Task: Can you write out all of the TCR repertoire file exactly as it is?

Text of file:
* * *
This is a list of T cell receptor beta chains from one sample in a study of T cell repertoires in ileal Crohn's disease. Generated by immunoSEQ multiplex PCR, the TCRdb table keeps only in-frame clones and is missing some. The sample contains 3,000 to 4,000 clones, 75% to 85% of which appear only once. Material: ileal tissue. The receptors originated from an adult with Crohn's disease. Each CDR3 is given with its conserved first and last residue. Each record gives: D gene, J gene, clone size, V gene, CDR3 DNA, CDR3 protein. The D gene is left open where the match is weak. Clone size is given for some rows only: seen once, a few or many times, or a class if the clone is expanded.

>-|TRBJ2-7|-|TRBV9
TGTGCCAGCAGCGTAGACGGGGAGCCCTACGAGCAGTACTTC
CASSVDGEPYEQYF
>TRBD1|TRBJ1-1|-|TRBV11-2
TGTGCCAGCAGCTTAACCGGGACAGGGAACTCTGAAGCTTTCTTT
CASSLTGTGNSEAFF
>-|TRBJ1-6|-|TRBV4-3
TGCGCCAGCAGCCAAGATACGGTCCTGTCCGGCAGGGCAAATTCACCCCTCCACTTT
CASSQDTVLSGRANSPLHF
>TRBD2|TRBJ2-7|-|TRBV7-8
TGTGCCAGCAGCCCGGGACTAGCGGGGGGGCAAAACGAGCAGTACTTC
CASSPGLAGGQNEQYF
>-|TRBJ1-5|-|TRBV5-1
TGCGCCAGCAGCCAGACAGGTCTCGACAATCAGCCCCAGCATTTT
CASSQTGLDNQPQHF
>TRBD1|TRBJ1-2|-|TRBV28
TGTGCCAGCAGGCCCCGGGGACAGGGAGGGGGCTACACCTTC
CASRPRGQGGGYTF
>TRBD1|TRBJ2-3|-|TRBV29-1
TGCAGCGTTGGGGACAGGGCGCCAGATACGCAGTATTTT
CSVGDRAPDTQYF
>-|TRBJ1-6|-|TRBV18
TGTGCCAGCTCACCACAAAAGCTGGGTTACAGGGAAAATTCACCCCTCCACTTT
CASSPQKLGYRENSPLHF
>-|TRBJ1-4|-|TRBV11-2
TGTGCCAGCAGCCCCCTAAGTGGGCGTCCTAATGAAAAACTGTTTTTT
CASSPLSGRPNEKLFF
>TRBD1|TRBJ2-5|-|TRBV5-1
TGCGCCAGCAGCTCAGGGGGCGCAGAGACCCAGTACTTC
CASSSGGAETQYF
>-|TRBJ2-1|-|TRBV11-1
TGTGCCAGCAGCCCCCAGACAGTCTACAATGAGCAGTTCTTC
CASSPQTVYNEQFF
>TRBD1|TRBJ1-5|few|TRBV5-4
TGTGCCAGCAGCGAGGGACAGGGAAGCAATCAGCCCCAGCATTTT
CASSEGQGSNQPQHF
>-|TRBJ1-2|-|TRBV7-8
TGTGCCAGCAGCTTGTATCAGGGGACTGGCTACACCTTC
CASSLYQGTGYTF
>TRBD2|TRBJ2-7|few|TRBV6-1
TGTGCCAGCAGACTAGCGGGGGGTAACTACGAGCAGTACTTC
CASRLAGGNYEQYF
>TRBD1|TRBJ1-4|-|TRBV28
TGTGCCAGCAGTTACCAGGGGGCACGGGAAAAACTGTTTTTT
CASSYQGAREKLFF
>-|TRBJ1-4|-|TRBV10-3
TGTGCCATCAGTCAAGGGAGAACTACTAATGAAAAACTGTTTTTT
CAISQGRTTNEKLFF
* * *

This is a list of T cell receptor beta chains from one sample in a study of T cell repertoires in ileal Crohn's disease. Generated by immunoSEQ multiplex PCR, the TCRdb table keeps only in-frame clones and is missing some. The sample contains 3,000 to 4,000 clones, 75% to 85% of which appear only once. Material: ileal tissue. The receptors originated from an adult with Crohn's disease. Each CDR3 is given with its conserved first and last residue. Each record gives: D gene, J gene, clone size, V gene, CDR3 DNA, CDR3 protein. The D gene is left open where the match is weak. Clone size is given for some rows only: seen once, a few or many times, or a class if the clone is expanded.

>-|TRBJ2-7|-|TRBV9
TGTGCCAGCAGCGTAGACGGGGAGCCCTACGAGCAGTACTTC
CASSVDGEPYEQYF
>TRBD1|TRBJ1-1|-|TRBV11-2
TGTGCCAGCAGCTTAACCGGGACAGGGAACTCTGAAGCTTTCTTT
CASSLTGTGNSEAFF
>-|TRBJ1-6|-|TRBV4-3
TGCGCCAGCAGCCAAGATACGGTCCTGTCCGGCAGGGCAAATTCACCCCTCCACTTT
CASSQDTVLSGRANSPLHF
>TRBD2|TRBJ2-7|-|TRBV7-8
TGTGCCAGCAGCCCGGGACTAGCGGGGGGGCAAAACGAGCAGTACTTC
CASSPGLAGGQNEQYF
>-|TRBJ1-5|-|TRBV5-1
TGCGCCAGCAGCCAGACAGGTCTCGACAATCAGCCCCAGCATTTT
CASSQTGLDNQPQHF
>TRBD1|TRBJ1-2|-|TRBV28
TGTGCCAGCAGGCCCCGGGGACAGGGAGGGGGCTACACCTTC
CASRPRGQGGGYTF
>TRBD1|TRBJ2-3|-|TRBV29-1
TGCAGCGTTGGGGACAGGGCGCCAGATACGCAGTATTTT
CSVGDRAPDTQYF
>-|TRBJ1-6|-|TRBV18
TGTGCCAGCTCACCACAAAAGCTGGGTTACAGGGAAAATTCACCCCTCCACTTT
CASSPQKLGYRENSPLHF
>-|TRBJ1-4|-|TRBV11-2
TGTGCCAGCAGCCCCCTAAGTGGGCGTCCTAATGAAAAACTGTTTTTT
CASSPLSGRPNEKLFF
>TRBD1|TRBJ2-5|-|TRBV5-1
TGCGCCAGCAGCTCAGGGGGCGCAGAGACCCAGTACTTC
CASSSGGAETQYF
>-|TRBJ2-1|-|TRBV11-1
TGTGCCAGCAGCCCCCAGACAGTCTACAATGAGCAGTTCTTC
CASSPQTVYNEQFF
>TRBD1|TRBJ1-5|few|TRBV5-4
TGTGCCAGCAGCGAGGGACAGGGAAGCAATCAGCCCCAGCATTTT
CASSEGQGSNQPQHF
>-|TRBJ1-2|-|TRBV7-8
TGTGCCAGCAGCTTGTATCAGGGGACTGGCTACACCTTC
CASSLYQGTGYTF
>TRBD2|TRBJ2-7|few|TRBV6-1
TGTGCCAGCAGACTAGCGGGGGGTAACTACGAGCAGTACTTC
CASRLAGGNYEQYF
>TRBD1|TRBJ1-4|-|TRBV28
TGTGCCAGCAGTTACCAGGGGGCACGGGAAAAACTGTTTTTT
CASSYQGAREKLFF
>-|TRBJ1-4|-|TRBV10-3
TGTGCCATCAGTCAAGGGAGAACTACTAATGAAAAACTGTTTTTT
CAISQGRTTNEKLFF